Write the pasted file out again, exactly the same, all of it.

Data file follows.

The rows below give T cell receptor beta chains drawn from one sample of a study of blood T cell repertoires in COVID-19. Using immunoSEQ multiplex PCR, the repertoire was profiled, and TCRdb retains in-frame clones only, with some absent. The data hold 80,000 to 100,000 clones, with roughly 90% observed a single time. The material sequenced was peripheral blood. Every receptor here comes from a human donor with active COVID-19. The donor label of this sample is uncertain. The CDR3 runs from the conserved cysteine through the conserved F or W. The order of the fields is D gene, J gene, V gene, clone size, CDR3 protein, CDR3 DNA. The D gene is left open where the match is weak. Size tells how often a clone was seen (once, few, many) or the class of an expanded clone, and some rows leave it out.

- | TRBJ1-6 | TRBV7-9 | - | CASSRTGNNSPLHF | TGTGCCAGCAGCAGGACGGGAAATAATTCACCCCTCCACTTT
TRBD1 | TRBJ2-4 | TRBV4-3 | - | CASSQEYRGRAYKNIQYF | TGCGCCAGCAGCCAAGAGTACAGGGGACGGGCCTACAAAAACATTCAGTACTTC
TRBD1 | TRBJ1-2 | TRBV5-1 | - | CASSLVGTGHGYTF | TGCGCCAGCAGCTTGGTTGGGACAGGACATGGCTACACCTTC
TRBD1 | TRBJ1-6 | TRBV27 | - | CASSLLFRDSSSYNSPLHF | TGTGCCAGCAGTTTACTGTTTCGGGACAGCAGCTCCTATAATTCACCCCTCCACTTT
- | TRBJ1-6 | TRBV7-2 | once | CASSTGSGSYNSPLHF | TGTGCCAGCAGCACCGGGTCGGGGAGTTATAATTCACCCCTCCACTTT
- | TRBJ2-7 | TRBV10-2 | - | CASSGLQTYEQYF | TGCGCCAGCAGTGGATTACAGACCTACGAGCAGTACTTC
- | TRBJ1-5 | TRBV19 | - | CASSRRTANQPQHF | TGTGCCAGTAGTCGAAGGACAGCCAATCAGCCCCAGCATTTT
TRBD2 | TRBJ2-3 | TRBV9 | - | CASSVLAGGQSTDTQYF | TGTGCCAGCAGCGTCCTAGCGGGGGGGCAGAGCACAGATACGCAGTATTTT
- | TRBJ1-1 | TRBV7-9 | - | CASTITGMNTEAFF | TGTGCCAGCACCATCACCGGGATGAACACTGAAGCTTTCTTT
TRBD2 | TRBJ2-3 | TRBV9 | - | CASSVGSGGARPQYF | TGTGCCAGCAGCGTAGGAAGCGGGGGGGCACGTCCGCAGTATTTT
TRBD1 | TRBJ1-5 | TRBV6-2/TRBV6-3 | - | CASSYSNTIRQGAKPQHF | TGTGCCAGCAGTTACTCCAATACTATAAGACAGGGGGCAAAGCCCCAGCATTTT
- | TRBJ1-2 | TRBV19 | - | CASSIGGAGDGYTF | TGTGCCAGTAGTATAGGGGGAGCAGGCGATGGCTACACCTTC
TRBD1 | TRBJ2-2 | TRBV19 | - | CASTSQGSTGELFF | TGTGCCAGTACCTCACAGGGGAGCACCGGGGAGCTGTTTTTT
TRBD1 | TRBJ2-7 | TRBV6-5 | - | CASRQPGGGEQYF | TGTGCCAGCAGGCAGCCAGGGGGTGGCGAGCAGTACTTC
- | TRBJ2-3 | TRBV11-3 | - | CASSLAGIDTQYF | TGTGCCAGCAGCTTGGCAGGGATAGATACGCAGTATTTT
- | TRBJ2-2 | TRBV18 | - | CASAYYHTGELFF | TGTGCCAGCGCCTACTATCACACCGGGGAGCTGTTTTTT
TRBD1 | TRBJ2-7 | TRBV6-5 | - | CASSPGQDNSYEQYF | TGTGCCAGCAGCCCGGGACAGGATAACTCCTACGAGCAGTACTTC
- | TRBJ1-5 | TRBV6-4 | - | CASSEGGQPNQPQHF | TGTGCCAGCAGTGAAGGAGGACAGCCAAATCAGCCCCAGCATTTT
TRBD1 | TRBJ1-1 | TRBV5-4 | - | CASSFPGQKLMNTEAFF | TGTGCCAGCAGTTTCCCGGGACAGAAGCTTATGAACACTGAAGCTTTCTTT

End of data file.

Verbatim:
The rows below give T cell receptor beta chains drawn from one sample of a study of blood T cell repertoires in COVID-19. Using immunoSEQ multiplex PCR, the repertoire was profiled, and TCRdb retains in-frame clones only, with some absent. The data hold 80,000 to 100,000 clones, with roughly 90% observed a single time. The material sequenced was peripheral blood. Every receptor here comes from a human donor with active COVID-19. The donor label of this sample is uncertain. The CDR3 runs from the conserved cysteine through the conserved F or W. The order of the fields is D gene, J gene, V gene, clone size, CDR3 protein, CDR3 DNA. The D gene is left open where the match is weak. Size tells how often a clone was seen (once, few, many) or the class of an expanded clone, and some rows leave it out.

- | TRBJ1-6 | TRBV7-9 | - | CASSRTGNNSPLHF | TGTGCCAGCAGCAGGACGGGAAATAATTCACCCCTCCACTTT
TRBD1 | TRBJ2-4 | TRBV4-3 | - | CASSQEYRGRAYKNIQYF | TGCGCCAGCAGCCAAGAGTACAGGGGACGGGCCTACAAAAACATTCAGTACTTC
TRBD1 | TRBJ1-2 | TRBV5-1 | - | CASSLVGTGHGYTF | TGCGCCAGCAGCTTGGTTGGGACAGGACATGGCTACACCTTC
TRBD1 | TRBJ1-6 | TRBV27 | - | CASSLLFRDSSSYNSPLHF | TGTGCCAGCAGTTTACTGTTTCGGGACAGCAGCTCCTATAATTCACCCCTCCACTTT
- | TRBJ1-6 | TRBV7-2 | once | CASSTGSGSYNSPLHF | TGTGCCAGCAGCACCGGGTCGGGGAGTTATAATTCACCCCTCCACTTT
- | TRBJ2-7 | TRBV10-2 | - | CASSGLQTYEQYF | TGCGCCAGCAGTGGATTACAGACCTACGAGCAGTACTTC
- | TRBJ1-5 | TRBV19 | - | CASSRRTANQPQHF | TGTGCCAGTAGTCGAAGGACAGCCAATCAGCCCCAGCATTTT
TRBD2 | TRBJ2-3 | TRBV9 | - | CASSVLAGGQSTDTQYF | TGTGCCAGCAGCGTCCTAGCGGGGGGGCAGAGCACAGATACGCAGTATTTT
- | TRBJ1-1 | TRBV7-9 | - | CASTITGMNTEAFF | TGTGCCAGCACCATCACCGGGATGAACACTGAAGCTTTCTTT
TRBD2 | TRBJ2-3 | TRBV9 | - | CASSVGSGGARPQYF | TGTGCCAGCAGCGTAGGAAGCGGGGGGGCACGTCCGCAGTATTTT
TRBD1 | TRBJ1-5 | TRBV6-2/TRBV6-3 | - | CASSYSNTIRQGAKPQHF | TGTGCCAGCAGTTACTCCAATACTATAAGACAGGGGGCAAAGCCCCAGCATTTT
- | TRBJ1-2 | TRBV19 | - | CASSIGGAGDGYTF | TGTGCCAGTAGTATAGGGGGAGCAGGCGATGGCTACACCTTC
TRBD1 | TRBJ2-2 | TRBV19 | - | CASTSQGSTGELFF | TGTGCCAGTACCTCACAGGGGAGCACCGGGGAGCTGTTTTTT
TRBD1 | TRBJ2-7 | TRBV6-5 | - | CASRQPGGGEQYF | TGTGCCAGCAGGCAGCCAGGGGGTGGCGAGCAGTACTTC
- | TRBJ2-3 | TRBV11-3 | - | CASSLAGIDTQYF | TGTGCCAGCAGCTTGGCAGGGATAGATACGCAGTATTTT
- | TRBJ2-2 | TRBV18 | - | CASAYYHTGELFF | TGTGCCAGCGCCTACTATCACACCGGGGAGCTGTTTTTT
TRBD1 | TRBJ2-7 | TRBV6-5 | - | CASSPGQDNSYEQYF | TGTGCCAGCAGCCCGGGACAGGATAACTCCTACGAGCAGTACTTC
- | TRBJ1-5 | TRBV6-4 | - | CASSEGGQPNQPQHF | TGTGCCAGCAGTGAAGGAGGACAGCCAAATCAGCCCCAGCATTTT
TRBD1 | TRBJ1-1 | TRBV5-4 | - | CASSFPGQKLMNTEAFF | TGTGCCAGCAGTTTCCCGGGACAGAAGCTTATGAACACTGAAGCTTTCTTT